Big Data

Critical Educational Questions for Big Data, Part 2

Thursday, September 08, 2016 Comment server

I started a list of critical questions for big data in education earlier this week. This is a big topic, raising lots of big questions and serious topics and problems for further debate and discussion. Here, I focus on questions about big data ownership, divides, algorithmic accountability, issues about voice and literacy, and, finally, ethical implications and challenges of big data in education. Who “owns” educational big data? The sociologist Evelyn Ruppert has asked, “who owns big data?” noting that numerous people, technologies, practices and actions are involved in how data is shaped, made and captured.


Critical Educational Questions for Big Data

Monday, September 05, 2016 Comment computer wires

Big data has arrived in education. Educational data science, learning analytics, computer adaptive testing, assessment analytics, educational data mining, adaptive learning platforms, new cognitive systems for learning and even educational applications based on artificial intelligence are fast inhabiting the educational landscape, in schools, colleges and universities, as well as in the networked spaces of online learning. I was recently asked what I thought were some the most critical questions about big data in education today. This reminded me of the highly influential paper “Critical questions for big data” by danah boyd and Kate Crawford, in which


The Secret Sauce in Pokémon Go: Big Data

Thursday, July 14, 2016 Comment Pokemon Go screen shots

Unless you’ve been holed-up in a cave playing Minecraft, you’ve heard about (and possibly even played) the new augmented reality (AR) mobile game sweeping the globe, Pokémon Go. For sure, AR can be exciting and compelling, when properly designed, offering us an experience of co-presence with a virtual character or object. And, it’d be understandable if you attributed Nintendo’s success to its use of the AR camera. But, you’d be wrong. The game’s AR succeeds, in fact, because it turned big data into a game. With Pokémon Go, we are offered the opportunity to pretend our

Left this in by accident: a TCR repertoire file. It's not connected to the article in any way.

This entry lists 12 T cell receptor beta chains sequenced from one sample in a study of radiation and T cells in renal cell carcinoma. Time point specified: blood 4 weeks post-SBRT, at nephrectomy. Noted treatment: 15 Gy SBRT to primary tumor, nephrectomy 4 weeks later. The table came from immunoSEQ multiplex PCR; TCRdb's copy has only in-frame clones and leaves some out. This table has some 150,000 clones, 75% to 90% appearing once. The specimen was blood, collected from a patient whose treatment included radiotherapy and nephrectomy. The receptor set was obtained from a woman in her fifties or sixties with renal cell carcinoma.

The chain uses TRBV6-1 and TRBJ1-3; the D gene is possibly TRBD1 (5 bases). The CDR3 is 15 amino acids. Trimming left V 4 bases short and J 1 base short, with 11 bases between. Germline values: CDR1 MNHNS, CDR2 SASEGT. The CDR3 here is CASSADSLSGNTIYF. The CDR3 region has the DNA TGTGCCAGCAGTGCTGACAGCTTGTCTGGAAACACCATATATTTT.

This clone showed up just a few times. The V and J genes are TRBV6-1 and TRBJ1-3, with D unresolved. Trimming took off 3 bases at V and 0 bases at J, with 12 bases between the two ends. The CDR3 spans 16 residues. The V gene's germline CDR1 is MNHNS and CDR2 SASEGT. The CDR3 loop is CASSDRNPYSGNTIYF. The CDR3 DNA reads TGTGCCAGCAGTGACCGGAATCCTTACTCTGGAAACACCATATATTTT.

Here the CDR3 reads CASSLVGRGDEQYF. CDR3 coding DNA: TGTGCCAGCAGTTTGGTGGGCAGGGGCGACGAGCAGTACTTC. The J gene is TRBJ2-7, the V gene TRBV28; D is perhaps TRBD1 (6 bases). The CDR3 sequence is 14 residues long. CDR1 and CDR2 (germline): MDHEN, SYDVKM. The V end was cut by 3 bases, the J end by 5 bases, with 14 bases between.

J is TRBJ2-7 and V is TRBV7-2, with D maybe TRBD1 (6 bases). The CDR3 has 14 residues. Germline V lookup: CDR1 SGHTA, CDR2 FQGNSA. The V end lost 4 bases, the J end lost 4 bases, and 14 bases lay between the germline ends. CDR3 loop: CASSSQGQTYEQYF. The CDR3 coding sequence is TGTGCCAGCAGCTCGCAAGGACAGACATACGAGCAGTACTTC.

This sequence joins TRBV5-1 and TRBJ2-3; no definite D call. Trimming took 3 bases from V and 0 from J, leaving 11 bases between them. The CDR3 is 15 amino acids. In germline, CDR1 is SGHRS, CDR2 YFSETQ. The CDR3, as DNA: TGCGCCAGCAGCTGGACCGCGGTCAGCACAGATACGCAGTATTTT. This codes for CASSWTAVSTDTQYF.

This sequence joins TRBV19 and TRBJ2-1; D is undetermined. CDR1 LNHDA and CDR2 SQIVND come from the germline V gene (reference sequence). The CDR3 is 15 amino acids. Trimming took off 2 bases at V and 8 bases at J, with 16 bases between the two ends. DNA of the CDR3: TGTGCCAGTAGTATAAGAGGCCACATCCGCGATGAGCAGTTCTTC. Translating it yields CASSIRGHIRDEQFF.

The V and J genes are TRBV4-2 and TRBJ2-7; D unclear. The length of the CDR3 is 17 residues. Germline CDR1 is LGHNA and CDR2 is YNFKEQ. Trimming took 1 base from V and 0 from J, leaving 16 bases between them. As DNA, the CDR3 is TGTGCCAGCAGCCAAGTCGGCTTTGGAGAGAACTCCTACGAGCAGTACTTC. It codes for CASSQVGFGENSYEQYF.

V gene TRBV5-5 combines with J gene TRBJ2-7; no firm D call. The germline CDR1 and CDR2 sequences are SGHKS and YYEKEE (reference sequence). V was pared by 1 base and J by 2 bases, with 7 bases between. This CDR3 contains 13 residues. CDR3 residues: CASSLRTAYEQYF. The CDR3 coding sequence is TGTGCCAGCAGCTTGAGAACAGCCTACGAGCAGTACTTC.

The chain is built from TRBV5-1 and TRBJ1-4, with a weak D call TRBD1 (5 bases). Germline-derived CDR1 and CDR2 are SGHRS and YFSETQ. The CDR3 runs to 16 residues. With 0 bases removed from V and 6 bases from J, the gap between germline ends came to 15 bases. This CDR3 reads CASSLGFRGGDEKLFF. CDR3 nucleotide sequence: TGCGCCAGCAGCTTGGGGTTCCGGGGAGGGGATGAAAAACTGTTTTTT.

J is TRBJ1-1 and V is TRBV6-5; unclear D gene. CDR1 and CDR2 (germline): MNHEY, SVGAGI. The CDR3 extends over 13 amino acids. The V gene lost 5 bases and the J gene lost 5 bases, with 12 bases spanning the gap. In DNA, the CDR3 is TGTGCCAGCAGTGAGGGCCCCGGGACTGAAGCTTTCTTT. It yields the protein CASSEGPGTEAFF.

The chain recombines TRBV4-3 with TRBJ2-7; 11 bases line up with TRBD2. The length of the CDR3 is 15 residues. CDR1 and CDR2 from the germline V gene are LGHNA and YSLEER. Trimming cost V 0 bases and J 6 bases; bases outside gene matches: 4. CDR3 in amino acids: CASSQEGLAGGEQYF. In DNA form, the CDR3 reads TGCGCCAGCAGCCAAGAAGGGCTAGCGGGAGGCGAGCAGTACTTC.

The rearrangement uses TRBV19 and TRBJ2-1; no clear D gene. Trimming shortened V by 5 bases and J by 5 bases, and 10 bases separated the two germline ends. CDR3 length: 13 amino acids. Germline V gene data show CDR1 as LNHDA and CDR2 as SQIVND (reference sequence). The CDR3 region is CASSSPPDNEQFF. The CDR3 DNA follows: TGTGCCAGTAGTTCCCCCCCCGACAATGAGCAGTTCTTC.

The Boundaries of Data Collection

Thursday, January 28, 2016 Comment magnified data codes depicting privacy issue

I want to take a moment to examine how data collection has changed for us who teach and assess students. In the digitally augmented classroom, there should be concern for both corporate privacy and interpersonal privacy. While we have limited control over the corporate tracking and data-collection that takes place, it is possible to allow varying levels of interpersonal privacy in the digital classroom. To make participation highly visible, down to seeing who contributed what line in a paper or slide in a slideshow, brings in echos of the dreaded panopticon. Often, when I speak to


Turning Digital Learning Into Intellectual Property

Monday, January 25, 2016 Comment Human shadow made of codes depicting online privacy issue

The world’s largest publisher of educational textbooks and resources, Pearson, recently extended its work into digital media and learning. As well as producing innovative new digital learning resources and platforms, Pearson is also positioning itself as a major center for the analysis of educational big data. This has implications for how learning is going to be conceptualized in the near future, and begs big questions about how the private ownership of educational data might impact emerging understandings and explanatory theories of the learning process itself. The Big Data Gatekeeper Originally established in 1844, by 2014 Pearson


Learning in the Digital Microlaboratory of Educational Data Science

Monday, November 30, 2015 Comment close up of calculator keys